Just nine weeks into McDonald’s new president and CEO Steve Easterbrook’s tenure, he announced on Monday the initial steps of the company’s turnaround plan, including a restructuring of McDonald’s worldwide business and financial updates.  The fast-food giant will be reorganizing its business, selling restaurants to franchisees, and giving billions back to shareholders as part of a much-anticipating turnaround plan.

“Today we are announcing the initial steps to reset and turn around our business,” Easterbrook said. “As we look to shape McDonald’s future as a modern, progressive burger company, our priorities are threefold: driving operational growth, returning excitement to our brand, and unlocking financial value.”

Beginning July 1, the company will restructure the business into four new segments that combine markets with similar needs, challenges, and opportunities for growth, Easterbrook said.

  • United States: the company’s largest segment, accounting for more than 40 percent of its 2014 operating income;
  • International Lead Markets: established markets including Australia, Canada, France, Germany, and the United Kingdom, which operate within similar economic and competitive dynamics; offer similar growth opportunities; and collectively represented about 40 percent of the company’s 2014 operating income;
  • High-Growth Markets: markets with relatively higher restaurant expansion and franchising potential including China, Italy, Poland, Russia, South Korea, Spain, Switzerland, and the Netherlands. Together these markets accounted for about 10 percent of the company’s 2014 operating income; and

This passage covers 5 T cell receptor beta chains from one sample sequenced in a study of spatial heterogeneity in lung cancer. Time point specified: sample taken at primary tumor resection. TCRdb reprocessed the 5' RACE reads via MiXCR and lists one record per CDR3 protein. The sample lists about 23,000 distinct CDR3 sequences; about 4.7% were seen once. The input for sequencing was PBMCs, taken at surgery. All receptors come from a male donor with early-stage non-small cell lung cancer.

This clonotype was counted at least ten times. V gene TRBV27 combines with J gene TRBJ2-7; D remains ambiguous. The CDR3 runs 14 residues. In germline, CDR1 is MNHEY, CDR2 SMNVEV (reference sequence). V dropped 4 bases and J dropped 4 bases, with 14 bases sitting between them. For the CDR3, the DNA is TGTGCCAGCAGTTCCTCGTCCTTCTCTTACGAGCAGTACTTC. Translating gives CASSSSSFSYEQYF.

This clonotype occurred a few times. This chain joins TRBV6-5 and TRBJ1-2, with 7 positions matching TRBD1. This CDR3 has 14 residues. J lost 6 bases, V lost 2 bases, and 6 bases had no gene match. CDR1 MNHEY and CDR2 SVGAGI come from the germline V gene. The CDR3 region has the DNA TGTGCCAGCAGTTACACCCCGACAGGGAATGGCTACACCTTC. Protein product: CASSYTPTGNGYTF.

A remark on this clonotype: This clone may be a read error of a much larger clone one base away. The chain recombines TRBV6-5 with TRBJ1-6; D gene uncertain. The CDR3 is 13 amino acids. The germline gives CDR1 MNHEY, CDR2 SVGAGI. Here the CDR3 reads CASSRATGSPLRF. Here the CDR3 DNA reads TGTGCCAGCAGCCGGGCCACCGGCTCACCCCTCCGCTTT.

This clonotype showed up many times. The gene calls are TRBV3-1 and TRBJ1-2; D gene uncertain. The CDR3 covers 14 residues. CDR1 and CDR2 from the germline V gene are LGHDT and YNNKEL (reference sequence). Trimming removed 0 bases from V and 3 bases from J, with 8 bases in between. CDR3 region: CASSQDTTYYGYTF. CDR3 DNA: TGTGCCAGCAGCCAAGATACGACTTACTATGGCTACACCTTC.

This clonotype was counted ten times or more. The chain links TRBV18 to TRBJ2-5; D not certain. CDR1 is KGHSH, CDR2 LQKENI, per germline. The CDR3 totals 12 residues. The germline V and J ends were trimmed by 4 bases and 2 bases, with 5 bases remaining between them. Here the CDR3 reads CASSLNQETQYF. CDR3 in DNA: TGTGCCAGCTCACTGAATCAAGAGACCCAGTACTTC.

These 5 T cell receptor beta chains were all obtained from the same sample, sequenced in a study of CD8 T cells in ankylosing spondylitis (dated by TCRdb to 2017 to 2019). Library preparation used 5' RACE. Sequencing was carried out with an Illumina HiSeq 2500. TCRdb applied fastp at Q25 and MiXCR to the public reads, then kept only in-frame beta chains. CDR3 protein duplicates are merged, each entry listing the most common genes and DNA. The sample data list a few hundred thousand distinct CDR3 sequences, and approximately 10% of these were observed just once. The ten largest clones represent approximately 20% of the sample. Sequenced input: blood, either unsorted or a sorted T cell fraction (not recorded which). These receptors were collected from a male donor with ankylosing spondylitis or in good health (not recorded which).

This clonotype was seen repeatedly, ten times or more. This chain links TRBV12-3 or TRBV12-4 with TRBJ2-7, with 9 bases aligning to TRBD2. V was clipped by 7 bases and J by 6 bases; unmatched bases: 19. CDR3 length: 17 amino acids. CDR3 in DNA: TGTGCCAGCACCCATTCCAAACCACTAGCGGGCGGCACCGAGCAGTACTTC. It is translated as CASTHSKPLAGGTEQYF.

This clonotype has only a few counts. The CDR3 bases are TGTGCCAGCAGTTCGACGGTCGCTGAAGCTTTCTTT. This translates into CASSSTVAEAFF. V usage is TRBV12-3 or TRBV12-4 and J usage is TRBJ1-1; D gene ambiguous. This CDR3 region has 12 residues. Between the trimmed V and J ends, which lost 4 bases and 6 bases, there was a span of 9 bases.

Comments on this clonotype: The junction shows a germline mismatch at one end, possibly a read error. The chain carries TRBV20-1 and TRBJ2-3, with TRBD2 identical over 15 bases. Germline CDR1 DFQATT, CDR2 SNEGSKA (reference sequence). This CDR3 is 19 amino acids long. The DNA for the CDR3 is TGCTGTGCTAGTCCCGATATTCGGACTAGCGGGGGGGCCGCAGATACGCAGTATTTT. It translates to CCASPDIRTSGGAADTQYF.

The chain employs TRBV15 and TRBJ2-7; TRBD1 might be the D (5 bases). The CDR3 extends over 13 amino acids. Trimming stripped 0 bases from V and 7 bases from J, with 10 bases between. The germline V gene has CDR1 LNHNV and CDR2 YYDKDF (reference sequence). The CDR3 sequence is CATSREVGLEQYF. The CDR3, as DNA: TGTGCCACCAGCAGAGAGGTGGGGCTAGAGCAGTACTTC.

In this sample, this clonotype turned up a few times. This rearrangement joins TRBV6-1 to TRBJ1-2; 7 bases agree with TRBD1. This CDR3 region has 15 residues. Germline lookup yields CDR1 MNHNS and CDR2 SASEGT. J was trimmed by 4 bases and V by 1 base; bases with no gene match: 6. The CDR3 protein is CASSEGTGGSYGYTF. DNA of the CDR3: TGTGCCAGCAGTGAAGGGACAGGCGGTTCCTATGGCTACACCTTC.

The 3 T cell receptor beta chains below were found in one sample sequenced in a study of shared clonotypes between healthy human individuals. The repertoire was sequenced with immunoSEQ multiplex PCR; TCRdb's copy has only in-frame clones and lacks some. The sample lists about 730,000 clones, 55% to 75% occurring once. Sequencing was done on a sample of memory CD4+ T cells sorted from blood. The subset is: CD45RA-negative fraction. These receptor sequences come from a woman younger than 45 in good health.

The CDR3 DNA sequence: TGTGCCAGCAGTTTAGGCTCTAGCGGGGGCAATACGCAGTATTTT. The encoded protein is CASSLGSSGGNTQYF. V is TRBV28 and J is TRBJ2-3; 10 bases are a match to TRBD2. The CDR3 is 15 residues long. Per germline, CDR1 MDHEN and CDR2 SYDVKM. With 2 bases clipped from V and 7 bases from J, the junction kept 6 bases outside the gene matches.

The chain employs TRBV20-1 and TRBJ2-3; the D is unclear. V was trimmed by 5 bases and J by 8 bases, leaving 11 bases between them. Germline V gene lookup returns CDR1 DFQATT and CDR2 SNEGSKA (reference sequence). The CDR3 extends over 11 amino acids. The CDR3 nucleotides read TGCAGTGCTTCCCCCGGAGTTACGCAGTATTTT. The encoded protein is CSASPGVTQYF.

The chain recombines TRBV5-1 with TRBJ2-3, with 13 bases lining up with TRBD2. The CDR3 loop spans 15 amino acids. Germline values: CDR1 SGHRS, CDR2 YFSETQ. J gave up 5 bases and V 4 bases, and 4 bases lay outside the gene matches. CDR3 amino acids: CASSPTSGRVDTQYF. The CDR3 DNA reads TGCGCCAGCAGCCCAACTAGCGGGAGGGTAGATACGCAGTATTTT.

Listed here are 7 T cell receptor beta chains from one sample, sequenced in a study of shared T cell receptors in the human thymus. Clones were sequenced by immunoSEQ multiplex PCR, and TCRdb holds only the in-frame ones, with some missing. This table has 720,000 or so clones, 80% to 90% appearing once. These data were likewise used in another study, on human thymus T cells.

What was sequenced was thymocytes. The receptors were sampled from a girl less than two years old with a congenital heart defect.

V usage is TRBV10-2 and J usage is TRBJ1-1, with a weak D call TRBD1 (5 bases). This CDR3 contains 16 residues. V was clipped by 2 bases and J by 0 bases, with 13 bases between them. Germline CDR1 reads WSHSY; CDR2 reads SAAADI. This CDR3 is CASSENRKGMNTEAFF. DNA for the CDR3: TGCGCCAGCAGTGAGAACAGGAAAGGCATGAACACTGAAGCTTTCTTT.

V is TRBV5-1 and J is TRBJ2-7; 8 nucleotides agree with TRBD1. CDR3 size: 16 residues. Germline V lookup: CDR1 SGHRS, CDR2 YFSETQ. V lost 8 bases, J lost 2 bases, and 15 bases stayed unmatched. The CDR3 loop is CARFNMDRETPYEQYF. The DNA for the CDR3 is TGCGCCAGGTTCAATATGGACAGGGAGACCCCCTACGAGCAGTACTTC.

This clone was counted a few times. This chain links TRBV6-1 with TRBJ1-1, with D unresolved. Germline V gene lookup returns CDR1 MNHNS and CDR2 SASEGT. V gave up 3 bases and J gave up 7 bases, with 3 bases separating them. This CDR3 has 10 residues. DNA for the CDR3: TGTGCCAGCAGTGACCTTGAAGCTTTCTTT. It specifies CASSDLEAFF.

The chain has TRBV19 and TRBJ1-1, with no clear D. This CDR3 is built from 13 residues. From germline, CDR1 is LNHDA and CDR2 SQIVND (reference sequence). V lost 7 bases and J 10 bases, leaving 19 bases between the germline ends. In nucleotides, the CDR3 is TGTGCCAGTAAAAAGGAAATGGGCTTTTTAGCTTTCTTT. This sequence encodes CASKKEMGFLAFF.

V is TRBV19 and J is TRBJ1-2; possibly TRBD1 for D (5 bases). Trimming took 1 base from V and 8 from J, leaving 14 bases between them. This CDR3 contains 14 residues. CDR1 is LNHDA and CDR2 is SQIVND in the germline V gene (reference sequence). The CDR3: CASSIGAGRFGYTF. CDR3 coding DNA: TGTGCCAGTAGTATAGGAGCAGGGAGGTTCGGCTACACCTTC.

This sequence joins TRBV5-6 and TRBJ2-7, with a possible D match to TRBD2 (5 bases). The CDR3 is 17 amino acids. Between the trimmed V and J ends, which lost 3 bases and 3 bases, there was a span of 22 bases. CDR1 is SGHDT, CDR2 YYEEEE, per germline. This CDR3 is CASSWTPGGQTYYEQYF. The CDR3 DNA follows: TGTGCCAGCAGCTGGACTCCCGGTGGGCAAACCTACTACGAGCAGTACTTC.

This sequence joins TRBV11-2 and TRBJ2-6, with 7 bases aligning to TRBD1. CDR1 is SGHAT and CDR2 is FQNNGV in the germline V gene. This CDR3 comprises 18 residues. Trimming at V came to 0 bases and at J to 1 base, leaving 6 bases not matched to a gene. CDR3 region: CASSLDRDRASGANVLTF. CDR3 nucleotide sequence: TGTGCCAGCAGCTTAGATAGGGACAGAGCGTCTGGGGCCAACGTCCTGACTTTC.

• Foundational Markets: the remaining markets in the McDonald’s system, each of which has the potential to operate under a largely franchised model. Corporate activities will also be reported within this segment.

Adjustments in the leadership team will also be made, effective July 1, 2015:

  • Mike Andres will continue to serve as president of McDonald’s U.S.
  • Doug Goare, currently president of McDonald’s Europe, will become president of International Lead Markets.
  • Dave Hoffmann, currently president of McDonald’s Asia/Pacific, Middle East, and Africa (APMEA), will transition to the role of president of High-Growth Markets.
  • Ian Borden, currently the chief financial officer of McDonald’s APMEA, will assume the role of president of Foundational Markets.

McDonald’s, which has cut dozens of jobs at its Oak Brook headquarters in recent months, did not indicate how many additional jobs may be eliminated.  Millennials and other consumers have been bypassing McDonald’s in favor of fast-casual chains, such as Chipotle and Panera Bread, that are perceived to serve premium, fresher, or healthier menu items.  Comparable sales or sales at restaurants open at least 13 months have fallen globally for four consecutive quarters and down six straight quarters in the United States.

The company plans to sell some 3,500-owned restaurants to franchisee restaurants by the end of 2018. If that goal is achieved, McDonald’s will have about 90 percent of its restaurants run by franchisees, up from 81 percent currently. The company said the refranchising, organizational shake up, and being more disciplined about spending should cut costs by about $300 million a year–much of those savings realized by the end of 2017.  The company also said it plans to return $8 to $9 billion to shareholders this year with aims to reach the top end of its goal to return $18 to $20 billion to shareholders from 2014 to 2016.